Led Zepplin, Custard Pie
In middle and high-school, I dismissed Led Zepplin as music the roughneck heavy metal kids listened to. Then I met Hudson in college, an art major and big fan of Zepplin. He had all their albums and I spent many evenings with friends deeply buzzing and listening to those records. Then one day I won a call-in radio contest and got the entire Led Zepplin album catalogue. I was totally hooked. I read Hammer of the Gods. I bought a bootleg concert album. I went to see The Song Remains the Same at the midnight movies. And I lamented that John Bonham drank himself to death and broke up the band before I ever had a chance to see them. Physical Graffiti had to be my favorite album, and the opening Custard Pie still blows me away and is just so heavy man, heavy.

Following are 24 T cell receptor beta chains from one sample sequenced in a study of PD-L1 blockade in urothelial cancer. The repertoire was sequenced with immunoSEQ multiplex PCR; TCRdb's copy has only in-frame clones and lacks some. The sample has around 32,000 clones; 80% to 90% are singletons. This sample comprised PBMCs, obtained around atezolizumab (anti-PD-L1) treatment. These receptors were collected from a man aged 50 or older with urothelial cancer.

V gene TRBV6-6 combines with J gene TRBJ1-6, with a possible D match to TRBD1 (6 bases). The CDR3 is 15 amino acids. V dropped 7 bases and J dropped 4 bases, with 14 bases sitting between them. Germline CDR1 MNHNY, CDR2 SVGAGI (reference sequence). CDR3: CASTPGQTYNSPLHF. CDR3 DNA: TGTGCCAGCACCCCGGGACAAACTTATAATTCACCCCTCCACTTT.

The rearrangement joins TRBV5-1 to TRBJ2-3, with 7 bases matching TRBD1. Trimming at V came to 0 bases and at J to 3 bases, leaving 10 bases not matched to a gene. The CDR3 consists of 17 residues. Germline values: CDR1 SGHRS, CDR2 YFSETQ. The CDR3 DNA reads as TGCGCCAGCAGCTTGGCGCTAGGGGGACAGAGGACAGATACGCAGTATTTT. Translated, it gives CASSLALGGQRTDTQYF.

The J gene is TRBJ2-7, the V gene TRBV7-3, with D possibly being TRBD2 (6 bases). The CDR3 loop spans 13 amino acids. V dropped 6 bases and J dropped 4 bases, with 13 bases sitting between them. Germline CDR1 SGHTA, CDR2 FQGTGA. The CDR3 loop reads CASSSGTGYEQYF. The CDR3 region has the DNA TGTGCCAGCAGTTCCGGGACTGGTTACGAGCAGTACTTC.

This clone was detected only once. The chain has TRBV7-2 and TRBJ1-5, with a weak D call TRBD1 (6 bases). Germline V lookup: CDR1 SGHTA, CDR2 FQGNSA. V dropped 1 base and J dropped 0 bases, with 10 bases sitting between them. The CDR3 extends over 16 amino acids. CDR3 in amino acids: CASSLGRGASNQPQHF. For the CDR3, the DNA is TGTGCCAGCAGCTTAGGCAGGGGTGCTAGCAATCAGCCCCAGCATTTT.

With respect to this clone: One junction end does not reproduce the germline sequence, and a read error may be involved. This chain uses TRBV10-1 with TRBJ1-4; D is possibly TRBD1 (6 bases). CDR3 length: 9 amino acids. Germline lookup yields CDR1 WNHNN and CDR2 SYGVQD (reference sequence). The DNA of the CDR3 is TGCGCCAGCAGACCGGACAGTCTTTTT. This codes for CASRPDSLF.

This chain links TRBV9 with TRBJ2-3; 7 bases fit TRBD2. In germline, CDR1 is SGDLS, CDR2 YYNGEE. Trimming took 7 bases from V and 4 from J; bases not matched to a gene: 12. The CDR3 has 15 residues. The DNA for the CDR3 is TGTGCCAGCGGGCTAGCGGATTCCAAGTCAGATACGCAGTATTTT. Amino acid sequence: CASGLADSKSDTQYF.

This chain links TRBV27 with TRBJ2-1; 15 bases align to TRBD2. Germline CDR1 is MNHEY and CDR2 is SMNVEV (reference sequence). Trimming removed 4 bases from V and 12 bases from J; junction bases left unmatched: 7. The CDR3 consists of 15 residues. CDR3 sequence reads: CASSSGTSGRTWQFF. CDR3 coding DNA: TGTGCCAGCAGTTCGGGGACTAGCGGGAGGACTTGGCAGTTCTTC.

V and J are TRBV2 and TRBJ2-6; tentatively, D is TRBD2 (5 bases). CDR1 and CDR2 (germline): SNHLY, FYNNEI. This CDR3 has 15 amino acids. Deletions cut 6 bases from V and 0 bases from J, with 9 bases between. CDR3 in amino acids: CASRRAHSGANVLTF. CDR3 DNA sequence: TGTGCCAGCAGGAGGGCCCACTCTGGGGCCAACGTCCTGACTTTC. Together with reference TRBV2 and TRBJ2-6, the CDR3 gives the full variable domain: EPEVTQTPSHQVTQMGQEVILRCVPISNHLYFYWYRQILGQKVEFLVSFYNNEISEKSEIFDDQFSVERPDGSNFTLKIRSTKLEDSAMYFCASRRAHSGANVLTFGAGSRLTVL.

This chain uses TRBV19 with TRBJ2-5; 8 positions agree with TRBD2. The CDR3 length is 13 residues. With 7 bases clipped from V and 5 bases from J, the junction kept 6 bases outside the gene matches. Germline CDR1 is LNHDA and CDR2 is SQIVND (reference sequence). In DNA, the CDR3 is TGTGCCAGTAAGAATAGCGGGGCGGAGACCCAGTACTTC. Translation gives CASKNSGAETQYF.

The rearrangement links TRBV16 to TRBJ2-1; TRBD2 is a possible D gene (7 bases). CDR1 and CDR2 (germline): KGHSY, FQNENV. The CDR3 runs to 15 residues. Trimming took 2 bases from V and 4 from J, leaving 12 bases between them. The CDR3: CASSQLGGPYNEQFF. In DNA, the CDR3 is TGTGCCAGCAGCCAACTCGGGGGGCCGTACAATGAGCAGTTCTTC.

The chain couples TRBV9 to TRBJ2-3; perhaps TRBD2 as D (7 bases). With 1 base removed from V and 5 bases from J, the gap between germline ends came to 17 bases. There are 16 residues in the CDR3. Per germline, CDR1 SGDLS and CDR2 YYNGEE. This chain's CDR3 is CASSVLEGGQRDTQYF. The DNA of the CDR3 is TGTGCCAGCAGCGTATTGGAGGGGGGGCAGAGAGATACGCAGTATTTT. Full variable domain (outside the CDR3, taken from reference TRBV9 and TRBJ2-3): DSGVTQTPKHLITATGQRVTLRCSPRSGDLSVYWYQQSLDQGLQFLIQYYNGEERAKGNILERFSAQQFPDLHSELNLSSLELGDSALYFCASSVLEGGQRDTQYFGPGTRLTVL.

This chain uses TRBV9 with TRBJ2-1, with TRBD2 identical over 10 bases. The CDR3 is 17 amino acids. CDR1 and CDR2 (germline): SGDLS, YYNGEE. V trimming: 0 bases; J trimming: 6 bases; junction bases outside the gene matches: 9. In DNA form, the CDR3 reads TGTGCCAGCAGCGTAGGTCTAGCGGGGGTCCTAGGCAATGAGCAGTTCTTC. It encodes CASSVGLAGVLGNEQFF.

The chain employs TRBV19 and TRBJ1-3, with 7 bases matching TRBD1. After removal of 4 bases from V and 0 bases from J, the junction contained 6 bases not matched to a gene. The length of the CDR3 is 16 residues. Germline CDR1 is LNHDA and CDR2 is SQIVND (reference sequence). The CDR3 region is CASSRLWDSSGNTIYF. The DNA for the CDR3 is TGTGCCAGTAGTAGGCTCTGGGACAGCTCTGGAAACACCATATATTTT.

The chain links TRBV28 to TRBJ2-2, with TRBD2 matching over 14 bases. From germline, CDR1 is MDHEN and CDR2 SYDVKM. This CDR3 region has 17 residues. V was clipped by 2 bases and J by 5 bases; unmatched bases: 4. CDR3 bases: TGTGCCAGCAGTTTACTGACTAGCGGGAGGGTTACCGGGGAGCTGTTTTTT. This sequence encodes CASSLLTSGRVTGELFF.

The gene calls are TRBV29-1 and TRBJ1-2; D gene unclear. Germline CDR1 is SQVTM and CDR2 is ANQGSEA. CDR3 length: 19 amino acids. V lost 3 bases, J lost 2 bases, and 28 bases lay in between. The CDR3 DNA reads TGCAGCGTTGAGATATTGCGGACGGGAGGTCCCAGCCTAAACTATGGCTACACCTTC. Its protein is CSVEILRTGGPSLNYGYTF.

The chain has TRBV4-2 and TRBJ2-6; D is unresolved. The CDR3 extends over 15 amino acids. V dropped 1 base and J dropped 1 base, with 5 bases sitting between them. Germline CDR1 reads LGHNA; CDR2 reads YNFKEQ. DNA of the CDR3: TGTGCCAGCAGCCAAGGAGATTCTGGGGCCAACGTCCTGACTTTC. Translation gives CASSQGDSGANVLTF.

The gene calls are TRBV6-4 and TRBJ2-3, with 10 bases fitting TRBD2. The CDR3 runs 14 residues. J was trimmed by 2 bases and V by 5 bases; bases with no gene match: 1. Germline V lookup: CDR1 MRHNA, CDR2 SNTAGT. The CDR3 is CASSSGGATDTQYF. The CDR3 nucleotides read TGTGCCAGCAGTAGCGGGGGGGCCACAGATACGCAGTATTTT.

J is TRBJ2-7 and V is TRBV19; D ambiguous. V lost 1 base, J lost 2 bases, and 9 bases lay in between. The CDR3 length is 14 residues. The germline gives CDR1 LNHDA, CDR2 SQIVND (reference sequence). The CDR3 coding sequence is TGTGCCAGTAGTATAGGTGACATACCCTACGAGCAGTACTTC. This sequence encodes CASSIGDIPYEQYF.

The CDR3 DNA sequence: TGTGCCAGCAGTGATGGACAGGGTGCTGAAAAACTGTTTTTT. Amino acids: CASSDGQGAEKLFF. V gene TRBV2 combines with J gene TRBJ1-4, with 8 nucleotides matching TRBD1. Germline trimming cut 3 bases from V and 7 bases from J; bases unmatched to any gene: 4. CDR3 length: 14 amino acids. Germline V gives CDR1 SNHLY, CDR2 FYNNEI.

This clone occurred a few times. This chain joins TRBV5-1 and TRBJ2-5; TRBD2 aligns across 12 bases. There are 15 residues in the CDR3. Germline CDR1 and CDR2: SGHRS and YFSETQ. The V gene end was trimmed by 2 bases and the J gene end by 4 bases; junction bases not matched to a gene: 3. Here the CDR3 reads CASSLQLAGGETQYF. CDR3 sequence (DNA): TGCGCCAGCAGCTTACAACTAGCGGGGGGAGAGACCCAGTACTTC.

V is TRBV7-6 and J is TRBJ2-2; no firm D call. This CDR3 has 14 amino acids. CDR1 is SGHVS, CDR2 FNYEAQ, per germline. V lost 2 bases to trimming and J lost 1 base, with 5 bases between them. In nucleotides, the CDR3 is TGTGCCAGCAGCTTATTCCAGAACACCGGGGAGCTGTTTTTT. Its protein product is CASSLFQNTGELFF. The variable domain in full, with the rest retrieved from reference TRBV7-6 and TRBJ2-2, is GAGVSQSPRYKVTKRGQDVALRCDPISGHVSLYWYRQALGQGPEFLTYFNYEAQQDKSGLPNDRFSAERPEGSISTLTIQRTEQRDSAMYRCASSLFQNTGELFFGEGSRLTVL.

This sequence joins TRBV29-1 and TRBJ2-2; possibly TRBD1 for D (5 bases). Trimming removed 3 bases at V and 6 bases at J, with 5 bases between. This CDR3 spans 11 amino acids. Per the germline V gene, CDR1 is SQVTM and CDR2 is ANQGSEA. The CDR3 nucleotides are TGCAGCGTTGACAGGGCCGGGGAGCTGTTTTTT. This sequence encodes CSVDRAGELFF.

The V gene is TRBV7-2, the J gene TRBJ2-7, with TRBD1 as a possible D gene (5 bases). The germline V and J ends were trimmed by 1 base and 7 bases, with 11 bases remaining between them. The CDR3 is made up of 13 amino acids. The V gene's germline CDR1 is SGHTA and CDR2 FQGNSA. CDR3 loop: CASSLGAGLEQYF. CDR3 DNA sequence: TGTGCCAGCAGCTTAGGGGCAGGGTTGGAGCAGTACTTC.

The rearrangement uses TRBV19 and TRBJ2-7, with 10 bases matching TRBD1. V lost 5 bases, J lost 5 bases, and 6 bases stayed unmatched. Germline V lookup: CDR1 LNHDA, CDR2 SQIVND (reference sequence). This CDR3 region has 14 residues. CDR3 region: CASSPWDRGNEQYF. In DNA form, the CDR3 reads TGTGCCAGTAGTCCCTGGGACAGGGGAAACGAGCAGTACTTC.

Fishbone, Lying Ass Bitch
When I graduated from high school, my Dungeons & Dragons crew (nerds rule!) merged with another D&D crew that were a couple years older but we all got along famously and the gaming camaraderie quickly spilled out into partying and carousing. One of my newfound lifelong friends brought Fishbone’s first album to a party we were at and I was totally blown away by the thumping, high-energy ska. This song’s profane chorus was fun to sing along to while thinking about your ex. I was privileged to see the band perform live several times and their musicianship was stunning especially given how physical they were jumping on and off the stage. I learned the joys of moshing at Fishbone concerts.
Beastie Boys, Shake Your Rump
While Licensed to Ill was a badboy-good-time, the Beastie’s followup Paul’s Boutique was a total masterpiece album from start to finish. It’s hard to pick a favorite out, but Shake Your Rump might be it.